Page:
The 13 top moments from Clinton’s Benghazi testimony

The former secretary of state’s showdown with the GOP-led committee has produced a few fireworks and smart-aleck lines.

Politico.com
By Nick Gass
10/22/15

The first hours of Hillary Clinton’s marathon testimony before the House Select Committee on Benghazi provided a few fireworks and even a bit of levity from both the former secretary of state and her interrogators. Clinton, the Democratic front-runner in the presidential race, is facing a high-stakes grind in the hot seat and so far has shown off her ability to ably confront the Republican lawmakers probing the 2012 attacks that resulted in the deaths of four Americans.

Here is POLITICO’s collection of the top quotes and exchanges from Thursday’s showdown:

1. Rep. Peter Roskam (R-Ill.): “… Because you faced considerable opposition, and I can pause while you’re reading your notes from your staff.”

Clinton: “I can do more than one thing at a time, congressman.”

Shortly after, questioning Clinton about a March 2011 email: “Now, we’ll come back to that in a minute. But you overruled those career diplomats. I mean, they report to you and you’re the chief diplomat of the United States. Go ahead and read the note if you need to.”

Clinton: [laughter] “I have to– I have to…”

Roskam: “I’m not done with my question. I’m just giving you the courtesy of reading your notes.”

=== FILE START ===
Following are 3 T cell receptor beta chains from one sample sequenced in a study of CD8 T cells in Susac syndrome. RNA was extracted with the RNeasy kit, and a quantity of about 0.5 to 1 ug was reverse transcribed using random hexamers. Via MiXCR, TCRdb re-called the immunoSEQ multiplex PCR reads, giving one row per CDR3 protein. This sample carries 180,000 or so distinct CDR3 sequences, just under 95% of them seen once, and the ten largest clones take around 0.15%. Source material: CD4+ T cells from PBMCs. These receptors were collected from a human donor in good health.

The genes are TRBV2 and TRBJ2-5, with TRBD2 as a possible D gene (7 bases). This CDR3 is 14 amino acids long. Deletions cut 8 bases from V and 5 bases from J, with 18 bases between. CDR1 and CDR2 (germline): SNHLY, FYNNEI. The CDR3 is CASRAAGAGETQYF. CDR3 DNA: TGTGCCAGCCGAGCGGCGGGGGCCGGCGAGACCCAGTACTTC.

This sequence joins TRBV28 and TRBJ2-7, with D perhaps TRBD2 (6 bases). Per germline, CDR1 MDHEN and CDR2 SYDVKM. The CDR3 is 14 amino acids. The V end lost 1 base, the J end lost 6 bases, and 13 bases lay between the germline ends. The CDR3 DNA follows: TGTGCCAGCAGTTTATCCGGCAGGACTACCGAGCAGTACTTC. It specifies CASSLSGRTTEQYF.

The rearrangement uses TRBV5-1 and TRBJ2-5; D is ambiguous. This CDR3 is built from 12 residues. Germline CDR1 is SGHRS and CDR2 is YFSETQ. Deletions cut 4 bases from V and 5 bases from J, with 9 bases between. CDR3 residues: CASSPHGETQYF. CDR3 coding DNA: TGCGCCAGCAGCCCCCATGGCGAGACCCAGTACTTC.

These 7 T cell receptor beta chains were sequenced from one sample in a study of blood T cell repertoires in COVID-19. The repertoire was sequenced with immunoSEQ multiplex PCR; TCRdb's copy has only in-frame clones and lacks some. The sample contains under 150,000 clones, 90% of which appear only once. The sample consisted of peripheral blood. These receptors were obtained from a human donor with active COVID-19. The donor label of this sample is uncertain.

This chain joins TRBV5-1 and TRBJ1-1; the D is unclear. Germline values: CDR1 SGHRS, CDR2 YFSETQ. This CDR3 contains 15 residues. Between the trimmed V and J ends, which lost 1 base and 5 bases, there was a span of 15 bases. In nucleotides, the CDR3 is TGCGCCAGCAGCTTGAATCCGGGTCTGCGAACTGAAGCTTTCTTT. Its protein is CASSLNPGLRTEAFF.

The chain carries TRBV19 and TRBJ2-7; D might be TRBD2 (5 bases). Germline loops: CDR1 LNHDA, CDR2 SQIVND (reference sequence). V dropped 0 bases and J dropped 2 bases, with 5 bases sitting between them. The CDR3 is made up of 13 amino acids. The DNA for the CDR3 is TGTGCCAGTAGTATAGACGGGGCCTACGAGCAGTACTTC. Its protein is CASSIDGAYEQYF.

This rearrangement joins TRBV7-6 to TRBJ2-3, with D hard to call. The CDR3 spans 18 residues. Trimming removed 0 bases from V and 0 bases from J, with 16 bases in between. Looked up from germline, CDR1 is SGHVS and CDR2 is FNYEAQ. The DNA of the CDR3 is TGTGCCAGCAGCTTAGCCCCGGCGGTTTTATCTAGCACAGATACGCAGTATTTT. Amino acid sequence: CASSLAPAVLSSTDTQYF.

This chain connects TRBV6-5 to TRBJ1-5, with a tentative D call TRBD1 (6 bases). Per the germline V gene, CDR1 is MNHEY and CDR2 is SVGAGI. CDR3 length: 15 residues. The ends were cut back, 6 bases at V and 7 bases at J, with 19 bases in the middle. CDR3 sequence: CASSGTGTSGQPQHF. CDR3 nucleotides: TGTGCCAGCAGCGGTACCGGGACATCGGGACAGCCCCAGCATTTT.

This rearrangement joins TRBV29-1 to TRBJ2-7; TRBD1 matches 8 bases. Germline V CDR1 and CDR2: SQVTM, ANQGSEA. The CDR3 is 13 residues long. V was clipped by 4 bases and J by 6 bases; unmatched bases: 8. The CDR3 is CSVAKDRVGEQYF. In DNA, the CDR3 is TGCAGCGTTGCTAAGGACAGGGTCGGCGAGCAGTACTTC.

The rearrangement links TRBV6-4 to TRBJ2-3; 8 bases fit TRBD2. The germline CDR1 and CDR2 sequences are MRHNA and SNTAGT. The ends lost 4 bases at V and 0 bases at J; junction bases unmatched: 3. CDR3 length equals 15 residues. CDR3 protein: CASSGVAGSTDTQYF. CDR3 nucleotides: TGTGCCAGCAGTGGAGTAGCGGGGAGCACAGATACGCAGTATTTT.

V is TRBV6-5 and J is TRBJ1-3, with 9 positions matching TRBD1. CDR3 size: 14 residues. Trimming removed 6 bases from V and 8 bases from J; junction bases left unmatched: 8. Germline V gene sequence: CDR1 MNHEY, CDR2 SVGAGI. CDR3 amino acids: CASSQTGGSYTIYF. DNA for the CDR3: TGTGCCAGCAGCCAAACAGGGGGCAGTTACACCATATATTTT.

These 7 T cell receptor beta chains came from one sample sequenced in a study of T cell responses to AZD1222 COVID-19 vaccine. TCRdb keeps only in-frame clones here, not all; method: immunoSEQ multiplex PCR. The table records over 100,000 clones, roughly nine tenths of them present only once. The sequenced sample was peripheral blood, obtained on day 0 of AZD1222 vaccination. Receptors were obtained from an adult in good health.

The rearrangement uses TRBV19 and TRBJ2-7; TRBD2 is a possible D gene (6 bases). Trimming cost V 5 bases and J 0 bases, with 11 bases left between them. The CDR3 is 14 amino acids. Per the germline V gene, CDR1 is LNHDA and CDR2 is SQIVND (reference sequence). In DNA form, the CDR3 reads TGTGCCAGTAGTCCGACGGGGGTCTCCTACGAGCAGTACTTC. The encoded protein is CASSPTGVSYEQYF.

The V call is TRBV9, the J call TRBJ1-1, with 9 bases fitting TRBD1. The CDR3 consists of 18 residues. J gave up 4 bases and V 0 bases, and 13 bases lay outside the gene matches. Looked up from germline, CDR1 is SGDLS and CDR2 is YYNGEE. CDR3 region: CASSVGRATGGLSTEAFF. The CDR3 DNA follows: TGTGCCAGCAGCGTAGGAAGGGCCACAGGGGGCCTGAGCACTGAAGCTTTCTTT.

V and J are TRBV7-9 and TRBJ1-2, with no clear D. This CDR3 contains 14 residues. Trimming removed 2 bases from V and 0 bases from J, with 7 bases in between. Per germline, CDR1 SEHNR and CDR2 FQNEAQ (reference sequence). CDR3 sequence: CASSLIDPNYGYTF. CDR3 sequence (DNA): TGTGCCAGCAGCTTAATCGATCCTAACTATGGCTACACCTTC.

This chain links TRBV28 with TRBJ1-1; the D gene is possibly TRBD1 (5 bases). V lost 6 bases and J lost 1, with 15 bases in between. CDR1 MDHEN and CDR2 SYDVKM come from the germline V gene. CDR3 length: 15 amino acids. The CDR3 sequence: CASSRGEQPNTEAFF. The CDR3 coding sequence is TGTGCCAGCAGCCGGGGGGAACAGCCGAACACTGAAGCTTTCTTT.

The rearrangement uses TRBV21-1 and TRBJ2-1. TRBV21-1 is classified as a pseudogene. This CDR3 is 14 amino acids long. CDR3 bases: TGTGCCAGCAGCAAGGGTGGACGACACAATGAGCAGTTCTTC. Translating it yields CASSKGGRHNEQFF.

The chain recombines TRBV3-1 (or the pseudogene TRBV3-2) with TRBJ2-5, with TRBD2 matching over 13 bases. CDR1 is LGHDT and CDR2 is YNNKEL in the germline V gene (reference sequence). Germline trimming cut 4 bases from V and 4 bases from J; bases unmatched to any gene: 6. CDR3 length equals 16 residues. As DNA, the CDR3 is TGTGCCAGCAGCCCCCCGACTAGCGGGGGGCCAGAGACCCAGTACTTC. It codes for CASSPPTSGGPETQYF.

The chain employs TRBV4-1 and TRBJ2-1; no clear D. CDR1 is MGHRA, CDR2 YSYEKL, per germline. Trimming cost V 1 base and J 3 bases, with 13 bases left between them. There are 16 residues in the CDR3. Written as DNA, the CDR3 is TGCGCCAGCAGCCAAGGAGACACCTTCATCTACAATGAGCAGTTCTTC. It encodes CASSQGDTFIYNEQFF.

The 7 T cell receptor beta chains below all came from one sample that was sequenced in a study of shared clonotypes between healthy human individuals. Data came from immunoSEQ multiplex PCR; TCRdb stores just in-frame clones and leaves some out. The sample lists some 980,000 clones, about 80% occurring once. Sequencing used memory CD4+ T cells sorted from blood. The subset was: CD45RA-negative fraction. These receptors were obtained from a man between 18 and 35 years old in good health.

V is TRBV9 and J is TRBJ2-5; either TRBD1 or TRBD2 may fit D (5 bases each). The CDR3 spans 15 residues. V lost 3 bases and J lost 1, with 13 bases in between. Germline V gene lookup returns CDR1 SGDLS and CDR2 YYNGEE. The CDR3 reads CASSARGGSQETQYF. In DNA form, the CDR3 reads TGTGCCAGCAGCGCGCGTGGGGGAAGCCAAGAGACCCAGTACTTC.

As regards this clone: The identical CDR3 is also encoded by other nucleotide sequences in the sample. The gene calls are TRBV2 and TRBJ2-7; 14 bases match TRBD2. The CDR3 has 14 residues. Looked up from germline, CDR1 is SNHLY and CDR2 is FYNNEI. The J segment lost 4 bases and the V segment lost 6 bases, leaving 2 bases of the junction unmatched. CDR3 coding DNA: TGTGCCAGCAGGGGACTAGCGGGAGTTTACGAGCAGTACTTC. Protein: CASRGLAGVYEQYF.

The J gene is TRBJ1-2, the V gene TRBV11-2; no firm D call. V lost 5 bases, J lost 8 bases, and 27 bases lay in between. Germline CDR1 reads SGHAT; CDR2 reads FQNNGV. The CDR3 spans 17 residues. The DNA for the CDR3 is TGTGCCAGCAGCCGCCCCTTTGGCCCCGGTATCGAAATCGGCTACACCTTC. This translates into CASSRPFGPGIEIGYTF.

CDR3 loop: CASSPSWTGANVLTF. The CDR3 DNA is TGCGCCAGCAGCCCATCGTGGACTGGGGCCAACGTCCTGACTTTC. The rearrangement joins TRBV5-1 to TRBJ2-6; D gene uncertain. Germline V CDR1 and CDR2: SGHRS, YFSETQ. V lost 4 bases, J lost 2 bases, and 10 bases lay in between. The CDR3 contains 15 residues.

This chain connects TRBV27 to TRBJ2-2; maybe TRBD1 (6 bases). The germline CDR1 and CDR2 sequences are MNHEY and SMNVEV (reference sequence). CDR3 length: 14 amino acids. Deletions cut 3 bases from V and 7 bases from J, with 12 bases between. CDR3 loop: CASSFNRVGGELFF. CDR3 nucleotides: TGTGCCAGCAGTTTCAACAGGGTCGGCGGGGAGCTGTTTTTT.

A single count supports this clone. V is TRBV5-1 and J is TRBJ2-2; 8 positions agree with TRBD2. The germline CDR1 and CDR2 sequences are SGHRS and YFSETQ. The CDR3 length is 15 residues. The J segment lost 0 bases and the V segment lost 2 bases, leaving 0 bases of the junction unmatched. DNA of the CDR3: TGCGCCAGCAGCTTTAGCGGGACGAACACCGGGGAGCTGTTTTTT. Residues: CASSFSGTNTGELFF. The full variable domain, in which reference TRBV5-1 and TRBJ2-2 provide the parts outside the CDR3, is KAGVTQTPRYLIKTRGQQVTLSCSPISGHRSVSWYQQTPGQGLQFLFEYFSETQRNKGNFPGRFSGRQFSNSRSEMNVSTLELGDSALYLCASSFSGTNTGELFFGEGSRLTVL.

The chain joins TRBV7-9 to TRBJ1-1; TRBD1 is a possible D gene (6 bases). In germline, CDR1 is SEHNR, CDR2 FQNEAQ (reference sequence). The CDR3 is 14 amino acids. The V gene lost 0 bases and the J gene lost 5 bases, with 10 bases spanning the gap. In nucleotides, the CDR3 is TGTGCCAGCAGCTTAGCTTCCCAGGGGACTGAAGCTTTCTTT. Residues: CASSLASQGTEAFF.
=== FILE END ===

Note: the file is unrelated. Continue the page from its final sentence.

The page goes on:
Clinton: “That’s all right.”

Roskam: “All right.”

2. Clinton, in response to questioning from Rep. Susan Brooks (R-Ind.) about a lack of emails in 2012 regarding Benghazi: “Well, congresswoman, I did not conduct most of the business I did on behalf of our country on email. I conducted it in meetings, I read massive amounts of memos, great deal of classified information, I made a lot of secure phone calls, I was in and out of the White House all the time,” Clinton responded. “There were a lot of things that happened that I was aware of and that I was reacting to. If you were to be in my office in the State Department, I didn’t have a computer, I did not do the vast majority of my work on email.”

3. Rep. Adam Smith (D-Wash): “Mr. Roskam’s questions, I found to be the most interesting, basically, I don’t know, it was like he was running for president. He wanted to debate you on overall Libya policy and why we got in there in the first place. And that’s debatable, and I think you will argue that quite well, but that’s not about the attack on Benghazi.”